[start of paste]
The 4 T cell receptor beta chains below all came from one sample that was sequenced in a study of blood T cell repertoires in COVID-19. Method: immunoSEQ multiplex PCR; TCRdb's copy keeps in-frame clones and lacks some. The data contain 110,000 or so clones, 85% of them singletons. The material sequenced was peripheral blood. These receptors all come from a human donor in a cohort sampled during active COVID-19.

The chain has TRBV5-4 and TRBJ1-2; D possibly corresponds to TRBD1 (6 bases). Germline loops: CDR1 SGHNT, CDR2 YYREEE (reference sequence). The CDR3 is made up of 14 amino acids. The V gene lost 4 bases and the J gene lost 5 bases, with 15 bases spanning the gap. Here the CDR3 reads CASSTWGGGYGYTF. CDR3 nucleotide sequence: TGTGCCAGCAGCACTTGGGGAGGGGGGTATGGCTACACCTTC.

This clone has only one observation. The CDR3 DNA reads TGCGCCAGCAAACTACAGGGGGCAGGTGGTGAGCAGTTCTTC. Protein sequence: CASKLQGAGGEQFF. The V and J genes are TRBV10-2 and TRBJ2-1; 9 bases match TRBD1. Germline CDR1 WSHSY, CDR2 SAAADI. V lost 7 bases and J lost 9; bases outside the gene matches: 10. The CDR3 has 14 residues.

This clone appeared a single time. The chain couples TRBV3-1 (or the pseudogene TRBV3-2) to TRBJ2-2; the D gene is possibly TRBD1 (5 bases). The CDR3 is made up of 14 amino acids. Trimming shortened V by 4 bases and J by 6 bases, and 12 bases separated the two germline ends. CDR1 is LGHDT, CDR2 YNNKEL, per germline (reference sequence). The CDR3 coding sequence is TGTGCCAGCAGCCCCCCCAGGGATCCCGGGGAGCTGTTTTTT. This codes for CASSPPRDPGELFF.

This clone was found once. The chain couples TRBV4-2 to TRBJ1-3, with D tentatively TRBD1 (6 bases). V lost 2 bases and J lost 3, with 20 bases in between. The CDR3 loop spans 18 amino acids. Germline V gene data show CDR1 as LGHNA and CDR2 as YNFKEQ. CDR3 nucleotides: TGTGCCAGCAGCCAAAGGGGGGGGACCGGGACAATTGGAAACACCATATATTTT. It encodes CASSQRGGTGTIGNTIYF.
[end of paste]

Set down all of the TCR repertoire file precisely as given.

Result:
The 4 T cell receptor beta chains below all came from one sample that was sequenced in a study of blood T cell repertoires in COVID-19. Method: immunoSEQ multiplex PCR; TCRdb's copy keeps in-frame clones and lacks some. The data contain 110,000 or so clones, 85% of them singletons. The material sequenced was peripheral blood. These receptors all come from a human donor in a cohort sampled during active COVID-19.

The chain has TRBV5-4 and TRBJ1-2; D possibly corresponds to TRBD1 (6 bases). Germline loops: CDR1 SGHNT, CDR2 YYREEE (reference sequence). The CDR3 is made up of 14 amino acids. The V gene lost 4 bases and the J gene lost 5 bases, with 15 bases spanning the gap. Here the CDR3 reads CASSTWGGGYGYTF. CDR3 nucleotide sequence: TGTGCCAGCAGCACTTGGGGAGGGGGGTATGGCTACACCTTC.

This clone has only one observation. The CDR3 DNA reads TGCGCCAGCAAACTACAGGGGGCAGGTGGTGAGCAGTTCTTC. Protein sequence: CASKLQGAGGEQFF. The V and J genes are TRBV10-2 and TRBJ2-1; 9 bases match TRBD1. Germline CDR1 WSHSY, CDR2 SAAADI. V lost 7 bases and J lost 9; bases outside the gene matches: 10. The CDR3 has 14 residues.

This clone appeared a single time. The chain couples TRBV3-1 (or the pseudogene TRBV3-2) to TRBJ2-2; the D gene is possibly TRBD1 (5 bases). The CDR3 is made up of 14 amino acids. Trimming shortened V by 4 bases and J by 6 bases, and 12 bases separated the two germline ends. CDR1 is LGHDT, CDR2 YNNKEL, per germline (reference sequence). The CDR3 coding sequence is TGTGCCAGCAGCCCCCCCAGGGATCCCGGGGAGCTGTTTTTT. This codes for CASSPPRDPGELFF.

This clone was found once. The chain couples TRBV4-2 to TRBJ1-3, with D tentatively TRBD1 (6 bases). V lost 2 bases and J lost 3, with 20 bases in between. The CDR3 loop spans 18 amino acids. Germline V gene data show CDR1 as LGHNA and CDR2 as YNFKEQ. CDR3 nucleotides: TGTGCCAGCAGCCAAAGGGGGGGGACCGGGACAATTGGAAACACCATATATTTT. It encodes CASSQRGGTGTIGNTIYF.